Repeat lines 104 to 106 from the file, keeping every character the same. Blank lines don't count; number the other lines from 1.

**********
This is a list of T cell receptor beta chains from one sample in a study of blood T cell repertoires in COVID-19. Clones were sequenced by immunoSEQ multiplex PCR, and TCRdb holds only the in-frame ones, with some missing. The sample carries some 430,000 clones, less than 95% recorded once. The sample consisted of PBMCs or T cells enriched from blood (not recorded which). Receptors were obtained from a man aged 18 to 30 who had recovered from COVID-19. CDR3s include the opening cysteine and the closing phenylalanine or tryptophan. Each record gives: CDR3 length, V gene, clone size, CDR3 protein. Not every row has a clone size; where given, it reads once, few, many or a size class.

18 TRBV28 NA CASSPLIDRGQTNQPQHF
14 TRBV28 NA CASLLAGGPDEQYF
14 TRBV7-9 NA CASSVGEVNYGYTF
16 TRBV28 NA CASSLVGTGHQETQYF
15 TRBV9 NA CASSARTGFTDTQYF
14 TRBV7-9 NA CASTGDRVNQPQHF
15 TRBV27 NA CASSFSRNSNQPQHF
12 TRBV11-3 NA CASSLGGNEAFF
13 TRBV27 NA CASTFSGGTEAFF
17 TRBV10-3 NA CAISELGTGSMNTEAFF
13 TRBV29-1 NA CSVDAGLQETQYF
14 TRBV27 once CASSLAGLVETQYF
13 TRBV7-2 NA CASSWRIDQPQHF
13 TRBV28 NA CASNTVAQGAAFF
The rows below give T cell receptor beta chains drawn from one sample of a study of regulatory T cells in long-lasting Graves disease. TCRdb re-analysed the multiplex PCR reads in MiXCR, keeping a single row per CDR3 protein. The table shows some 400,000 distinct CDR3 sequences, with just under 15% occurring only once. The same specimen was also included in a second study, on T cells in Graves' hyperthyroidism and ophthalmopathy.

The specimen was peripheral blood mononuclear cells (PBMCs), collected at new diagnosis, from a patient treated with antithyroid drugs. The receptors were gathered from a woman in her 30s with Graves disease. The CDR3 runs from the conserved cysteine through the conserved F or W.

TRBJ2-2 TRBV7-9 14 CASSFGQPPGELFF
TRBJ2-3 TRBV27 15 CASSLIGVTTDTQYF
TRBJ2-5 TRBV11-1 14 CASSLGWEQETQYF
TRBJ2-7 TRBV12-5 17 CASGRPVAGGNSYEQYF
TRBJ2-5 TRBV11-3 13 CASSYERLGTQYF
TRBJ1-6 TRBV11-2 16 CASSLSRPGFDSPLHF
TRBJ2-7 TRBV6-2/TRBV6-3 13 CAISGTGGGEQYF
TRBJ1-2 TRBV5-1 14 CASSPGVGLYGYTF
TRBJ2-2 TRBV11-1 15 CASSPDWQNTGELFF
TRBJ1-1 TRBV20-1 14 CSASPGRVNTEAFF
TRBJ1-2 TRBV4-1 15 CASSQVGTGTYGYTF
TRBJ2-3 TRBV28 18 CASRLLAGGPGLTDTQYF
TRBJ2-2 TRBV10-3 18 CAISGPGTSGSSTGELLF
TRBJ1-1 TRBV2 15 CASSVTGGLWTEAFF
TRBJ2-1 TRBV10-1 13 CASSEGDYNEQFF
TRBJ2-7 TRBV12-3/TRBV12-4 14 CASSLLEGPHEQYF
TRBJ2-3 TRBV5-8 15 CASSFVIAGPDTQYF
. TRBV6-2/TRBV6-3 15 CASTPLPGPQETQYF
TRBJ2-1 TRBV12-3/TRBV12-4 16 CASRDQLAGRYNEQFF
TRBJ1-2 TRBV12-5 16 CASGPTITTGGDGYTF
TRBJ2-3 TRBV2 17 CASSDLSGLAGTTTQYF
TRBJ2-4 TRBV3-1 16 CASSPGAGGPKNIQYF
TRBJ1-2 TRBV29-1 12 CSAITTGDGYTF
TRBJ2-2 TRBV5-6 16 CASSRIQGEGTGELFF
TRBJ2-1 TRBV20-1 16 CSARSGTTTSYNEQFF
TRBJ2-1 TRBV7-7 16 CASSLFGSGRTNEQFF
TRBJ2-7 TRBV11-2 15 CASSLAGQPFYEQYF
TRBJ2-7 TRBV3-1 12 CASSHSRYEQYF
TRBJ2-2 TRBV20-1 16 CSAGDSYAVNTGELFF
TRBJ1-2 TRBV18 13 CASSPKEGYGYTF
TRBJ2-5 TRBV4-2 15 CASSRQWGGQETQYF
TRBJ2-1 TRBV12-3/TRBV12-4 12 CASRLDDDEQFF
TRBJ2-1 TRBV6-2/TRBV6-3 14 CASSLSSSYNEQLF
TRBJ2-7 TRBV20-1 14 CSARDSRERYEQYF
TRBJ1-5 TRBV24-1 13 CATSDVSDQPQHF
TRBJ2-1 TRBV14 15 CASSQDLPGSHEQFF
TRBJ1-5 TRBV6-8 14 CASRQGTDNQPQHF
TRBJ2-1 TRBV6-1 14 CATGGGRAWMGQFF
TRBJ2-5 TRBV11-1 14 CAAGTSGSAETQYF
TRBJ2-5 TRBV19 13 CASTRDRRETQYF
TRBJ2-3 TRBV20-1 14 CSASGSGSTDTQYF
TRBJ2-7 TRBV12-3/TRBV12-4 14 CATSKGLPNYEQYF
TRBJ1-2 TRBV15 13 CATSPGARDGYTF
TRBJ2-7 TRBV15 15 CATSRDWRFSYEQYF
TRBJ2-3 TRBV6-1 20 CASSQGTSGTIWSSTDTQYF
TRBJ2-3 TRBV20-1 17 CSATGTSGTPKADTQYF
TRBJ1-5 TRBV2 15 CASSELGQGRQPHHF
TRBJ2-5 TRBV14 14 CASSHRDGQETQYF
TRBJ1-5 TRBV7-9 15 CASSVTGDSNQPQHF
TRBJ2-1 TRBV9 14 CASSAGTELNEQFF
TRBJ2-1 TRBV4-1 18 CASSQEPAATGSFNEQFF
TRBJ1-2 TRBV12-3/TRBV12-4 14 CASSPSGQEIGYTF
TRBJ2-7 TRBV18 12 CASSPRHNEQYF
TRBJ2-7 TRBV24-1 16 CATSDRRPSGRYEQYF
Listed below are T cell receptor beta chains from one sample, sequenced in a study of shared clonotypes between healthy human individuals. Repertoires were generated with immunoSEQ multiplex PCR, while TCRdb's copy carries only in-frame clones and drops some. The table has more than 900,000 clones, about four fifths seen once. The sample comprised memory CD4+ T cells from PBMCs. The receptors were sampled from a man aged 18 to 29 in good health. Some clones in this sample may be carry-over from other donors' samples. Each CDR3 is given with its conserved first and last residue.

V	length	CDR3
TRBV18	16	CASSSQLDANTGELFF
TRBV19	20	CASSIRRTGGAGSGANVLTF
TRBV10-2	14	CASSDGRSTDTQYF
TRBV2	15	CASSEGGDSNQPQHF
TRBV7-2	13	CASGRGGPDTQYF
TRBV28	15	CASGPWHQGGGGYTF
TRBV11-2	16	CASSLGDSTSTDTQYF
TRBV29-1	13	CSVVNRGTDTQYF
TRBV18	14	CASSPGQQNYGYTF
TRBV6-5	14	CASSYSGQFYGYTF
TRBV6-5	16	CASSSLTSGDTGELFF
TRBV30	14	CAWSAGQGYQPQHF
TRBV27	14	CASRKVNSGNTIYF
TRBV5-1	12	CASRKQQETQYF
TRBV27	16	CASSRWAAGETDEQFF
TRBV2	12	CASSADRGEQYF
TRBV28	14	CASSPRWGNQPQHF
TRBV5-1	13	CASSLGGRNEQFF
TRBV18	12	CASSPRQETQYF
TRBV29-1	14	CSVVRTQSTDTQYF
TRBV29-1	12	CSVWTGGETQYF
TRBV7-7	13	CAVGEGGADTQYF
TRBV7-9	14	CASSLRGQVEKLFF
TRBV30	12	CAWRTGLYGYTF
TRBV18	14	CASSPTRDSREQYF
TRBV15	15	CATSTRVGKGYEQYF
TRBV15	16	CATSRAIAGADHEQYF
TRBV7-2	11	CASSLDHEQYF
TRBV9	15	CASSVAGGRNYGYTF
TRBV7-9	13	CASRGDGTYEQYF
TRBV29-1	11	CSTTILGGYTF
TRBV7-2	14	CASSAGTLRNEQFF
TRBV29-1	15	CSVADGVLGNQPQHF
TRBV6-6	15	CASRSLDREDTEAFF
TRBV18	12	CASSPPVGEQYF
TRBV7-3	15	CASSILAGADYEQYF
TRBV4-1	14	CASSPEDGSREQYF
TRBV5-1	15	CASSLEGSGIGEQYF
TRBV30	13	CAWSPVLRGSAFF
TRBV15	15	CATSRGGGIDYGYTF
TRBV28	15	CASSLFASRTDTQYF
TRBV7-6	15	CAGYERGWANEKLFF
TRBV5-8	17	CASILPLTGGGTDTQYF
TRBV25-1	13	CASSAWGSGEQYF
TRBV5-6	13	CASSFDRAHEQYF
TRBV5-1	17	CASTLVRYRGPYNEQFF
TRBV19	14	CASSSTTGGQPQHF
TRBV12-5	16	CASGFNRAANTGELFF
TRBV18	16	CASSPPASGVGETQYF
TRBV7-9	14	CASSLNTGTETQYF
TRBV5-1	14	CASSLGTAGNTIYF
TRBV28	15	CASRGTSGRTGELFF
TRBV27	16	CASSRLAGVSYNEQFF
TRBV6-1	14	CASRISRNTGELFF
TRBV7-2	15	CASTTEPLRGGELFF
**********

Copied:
TRBV29-1	11	CSTTILGGYTF
TRBV7-2	14	CASSAGTLRNEQFF
TRBV29-1	15	CSVADGVLGNQPQHF